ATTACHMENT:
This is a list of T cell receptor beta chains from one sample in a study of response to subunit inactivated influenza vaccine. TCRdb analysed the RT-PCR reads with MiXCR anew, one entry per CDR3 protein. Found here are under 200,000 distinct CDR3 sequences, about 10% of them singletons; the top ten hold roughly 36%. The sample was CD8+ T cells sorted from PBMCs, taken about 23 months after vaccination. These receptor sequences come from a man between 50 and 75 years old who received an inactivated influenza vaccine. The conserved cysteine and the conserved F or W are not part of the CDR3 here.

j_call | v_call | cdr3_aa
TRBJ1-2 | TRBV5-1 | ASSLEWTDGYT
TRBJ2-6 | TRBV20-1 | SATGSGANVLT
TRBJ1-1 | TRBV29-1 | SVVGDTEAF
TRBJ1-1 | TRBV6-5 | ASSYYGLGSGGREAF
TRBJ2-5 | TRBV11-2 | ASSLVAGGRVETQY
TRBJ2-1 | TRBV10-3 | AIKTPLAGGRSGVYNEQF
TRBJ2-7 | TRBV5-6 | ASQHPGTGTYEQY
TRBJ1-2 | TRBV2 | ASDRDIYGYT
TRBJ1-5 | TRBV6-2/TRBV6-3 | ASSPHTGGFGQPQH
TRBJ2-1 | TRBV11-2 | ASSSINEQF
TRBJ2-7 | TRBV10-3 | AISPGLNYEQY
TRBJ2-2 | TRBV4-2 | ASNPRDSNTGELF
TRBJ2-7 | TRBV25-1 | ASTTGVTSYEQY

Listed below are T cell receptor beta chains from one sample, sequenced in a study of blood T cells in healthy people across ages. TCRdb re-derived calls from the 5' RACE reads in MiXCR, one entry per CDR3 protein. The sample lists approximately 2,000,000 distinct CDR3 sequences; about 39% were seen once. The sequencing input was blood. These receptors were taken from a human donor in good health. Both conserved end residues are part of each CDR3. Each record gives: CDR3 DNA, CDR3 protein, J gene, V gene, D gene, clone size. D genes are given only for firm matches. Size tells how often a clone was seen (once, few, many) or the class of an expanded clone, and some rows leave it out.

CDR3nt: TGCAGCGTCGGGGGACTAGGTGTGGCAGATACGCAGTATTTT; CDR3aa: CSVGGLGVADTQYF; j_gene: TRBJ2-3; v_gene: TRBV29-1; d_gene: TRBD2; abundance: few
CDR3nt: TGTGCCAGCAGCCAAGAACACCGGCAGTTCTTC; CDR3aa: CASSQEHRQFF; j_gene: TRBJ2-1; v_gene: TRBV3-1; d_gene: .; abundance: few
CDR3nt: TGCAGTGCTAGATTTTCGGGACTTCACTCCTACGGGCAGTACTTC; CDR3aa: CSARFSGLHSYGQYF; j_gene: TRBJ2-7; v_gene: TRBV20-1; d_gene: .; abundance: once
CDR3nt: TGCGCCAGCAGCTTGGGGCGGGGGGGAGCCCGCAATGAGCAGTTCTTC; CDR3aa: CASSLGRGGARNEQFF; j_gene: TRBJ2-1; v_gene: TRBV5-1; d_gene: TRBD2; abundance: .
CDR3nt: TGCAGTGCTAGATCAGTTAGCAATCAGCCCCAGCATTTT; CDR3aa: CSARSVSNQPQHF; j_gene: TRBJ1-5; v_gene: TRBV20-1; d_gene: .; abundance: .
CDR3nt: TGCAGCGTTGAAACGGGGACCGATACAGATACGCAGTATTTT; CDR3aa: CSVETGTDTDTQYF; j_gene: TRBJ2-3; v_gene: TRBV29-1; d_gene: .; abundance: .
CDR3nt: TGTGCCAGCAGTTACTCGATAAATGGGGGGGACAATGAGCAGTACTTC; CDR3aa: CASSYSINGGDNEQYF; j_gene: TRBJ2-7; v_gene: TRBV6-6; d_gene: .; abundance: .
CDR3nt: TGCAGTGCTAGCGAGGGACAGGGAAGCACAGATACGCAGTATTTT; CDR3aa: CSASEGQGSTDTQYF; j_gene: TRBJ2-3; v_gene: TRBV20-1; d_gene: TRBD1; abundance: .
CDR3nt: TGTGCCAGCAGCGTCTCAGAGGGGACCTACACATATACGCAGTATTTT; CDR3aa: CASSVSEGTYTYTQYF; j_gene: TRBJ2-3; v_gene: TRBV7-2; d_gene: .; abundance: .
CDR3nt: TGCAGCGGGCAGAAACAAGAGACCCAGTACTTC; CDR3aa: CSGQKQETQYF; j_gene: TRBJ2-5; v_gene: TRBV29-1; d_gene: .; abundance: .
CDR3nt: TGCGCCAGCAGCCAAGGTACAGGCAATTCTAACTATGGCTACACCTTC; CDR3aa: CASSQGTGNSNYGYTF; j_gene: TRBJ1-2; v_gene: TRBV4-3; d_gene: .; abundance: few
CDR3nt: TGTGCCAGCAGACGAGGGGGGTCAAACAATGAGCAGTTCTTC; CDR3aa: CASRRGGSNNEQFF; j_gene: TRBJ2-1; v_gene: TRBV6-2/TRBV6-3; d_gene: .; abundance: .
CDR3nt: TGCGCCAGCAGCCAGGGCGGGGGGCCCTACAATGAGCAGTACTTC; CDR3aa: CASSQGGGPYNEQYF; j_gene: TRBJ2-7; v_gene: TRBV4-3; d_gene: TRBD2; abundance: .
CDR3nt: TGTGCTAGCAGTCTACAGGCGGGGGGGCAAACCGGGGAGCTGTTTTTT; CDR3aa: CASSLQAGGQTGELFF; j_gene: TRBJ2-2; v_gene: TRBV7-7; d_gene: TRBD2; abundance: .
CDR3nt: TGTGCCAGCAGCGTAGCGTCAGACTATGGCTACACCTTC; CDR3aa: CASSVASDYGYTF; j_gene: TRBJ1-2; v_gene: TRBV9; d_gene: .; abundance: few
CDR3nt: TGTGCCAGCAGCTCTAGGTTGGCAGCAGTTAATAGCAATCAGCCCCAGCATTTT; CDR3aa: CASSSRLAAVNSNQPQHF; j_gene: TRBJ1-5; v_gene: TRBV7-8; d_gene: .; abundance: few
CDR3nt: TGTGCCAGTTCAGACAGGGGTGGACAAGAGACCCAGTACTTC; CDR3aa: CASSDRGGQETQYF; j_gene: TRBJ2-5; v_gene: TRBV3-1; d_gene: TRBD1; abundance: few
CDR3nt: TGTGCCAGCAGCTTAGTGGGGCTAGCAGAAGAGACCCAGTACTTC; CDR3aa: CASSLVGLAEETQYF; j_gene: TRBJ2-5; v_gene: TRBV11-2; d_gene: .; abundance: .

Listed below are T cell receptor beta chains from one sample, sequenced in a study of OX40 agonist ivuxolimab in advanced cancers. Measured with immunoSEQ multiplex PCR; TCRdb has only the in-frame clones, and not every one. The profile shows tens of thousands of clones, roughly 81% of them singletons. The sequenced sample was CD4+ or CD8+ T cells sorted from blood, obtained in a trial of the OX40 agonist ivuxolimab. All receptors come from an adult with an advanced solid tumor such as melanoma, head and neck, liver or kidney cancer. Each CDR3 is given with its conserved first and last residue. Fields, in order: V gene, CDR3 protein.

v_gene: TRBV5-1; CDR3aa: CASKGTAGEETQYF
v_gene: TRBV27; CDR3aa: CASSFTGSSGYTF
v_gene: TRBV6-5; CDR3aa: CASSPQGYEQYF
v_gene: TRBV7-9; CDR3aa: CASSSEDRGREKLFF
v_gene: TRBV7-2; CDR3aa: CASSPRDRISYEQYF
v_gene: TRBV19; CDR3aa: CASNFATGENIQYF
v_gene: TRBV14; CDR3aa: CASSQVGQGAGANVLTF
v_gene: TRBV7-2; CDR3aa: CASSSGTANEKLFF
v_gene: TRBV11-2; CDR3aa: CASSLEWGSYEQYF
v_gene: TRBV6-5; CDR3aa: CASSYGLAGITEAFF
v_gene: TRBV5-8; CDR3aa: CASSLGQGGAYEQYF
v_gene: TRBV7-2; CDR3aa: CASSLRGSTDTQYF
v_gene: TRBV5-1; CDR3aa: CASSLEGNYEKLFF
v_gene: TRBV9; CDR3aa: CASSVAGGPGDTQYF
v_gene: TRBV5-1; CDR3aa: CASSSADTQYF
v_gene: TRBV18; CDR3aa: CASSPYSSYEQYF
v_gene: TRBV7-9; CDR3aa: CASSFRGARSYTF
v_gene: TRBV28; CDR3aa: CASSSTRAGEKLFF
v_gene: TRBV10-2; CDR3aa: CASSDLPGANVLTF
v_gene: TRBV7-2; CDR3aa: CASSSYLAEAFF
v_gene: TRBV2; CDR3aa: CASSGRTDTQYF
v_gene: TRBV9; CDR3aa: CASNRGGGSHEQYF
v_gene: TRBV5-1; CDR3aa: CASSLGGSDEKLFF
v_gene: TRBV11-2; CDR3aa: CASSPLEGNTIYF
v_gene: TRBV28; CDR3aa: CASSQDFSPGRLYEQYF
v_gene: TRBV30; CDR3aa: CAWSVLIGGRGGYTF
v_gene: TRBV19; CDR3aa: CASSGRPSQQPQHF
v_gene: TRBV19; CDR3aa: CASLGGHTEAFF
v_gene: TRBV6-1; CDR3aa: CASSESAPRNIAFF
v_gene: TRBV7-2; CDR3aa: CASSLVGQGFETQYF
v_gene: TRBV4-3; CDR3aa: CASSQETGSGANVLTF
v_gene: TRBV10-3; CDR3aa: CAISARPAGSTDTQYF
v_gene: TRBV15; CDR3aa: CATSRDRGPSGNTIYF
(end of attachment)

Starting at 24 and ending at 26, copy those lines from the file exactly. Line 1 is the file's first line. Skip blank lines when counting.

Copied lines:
CDR3nt: TGCAGTGCTAGCGAGGGACAGGGAAGCACAGATACGCAGTATTTT; CDR3aa: CSASEGQGSTDTQYF; j_gene: TRBJ2-3; v_gene: TRBV20-1; d_gene: TRBD1; abundance: .
CDR3nt: TGTGCCAGCAGCGTCTCAGAGGGGACCTACACATATACGCAGTATTTT; CDR3aa: CASSVSEGTYTYTQYF; j_gene: TRBJ2-3; v_gene: TRBV7-2; d_gene: .; abundance: .
CDR3nt: TGCAGCGGGCAGAAACAAGAGACCCAGTACTTC; CDR3aa: CSGQKQETQYF; j_gene: TRBJ2-5; v_gene: TRBV29-1; d_gene: .; abundance: .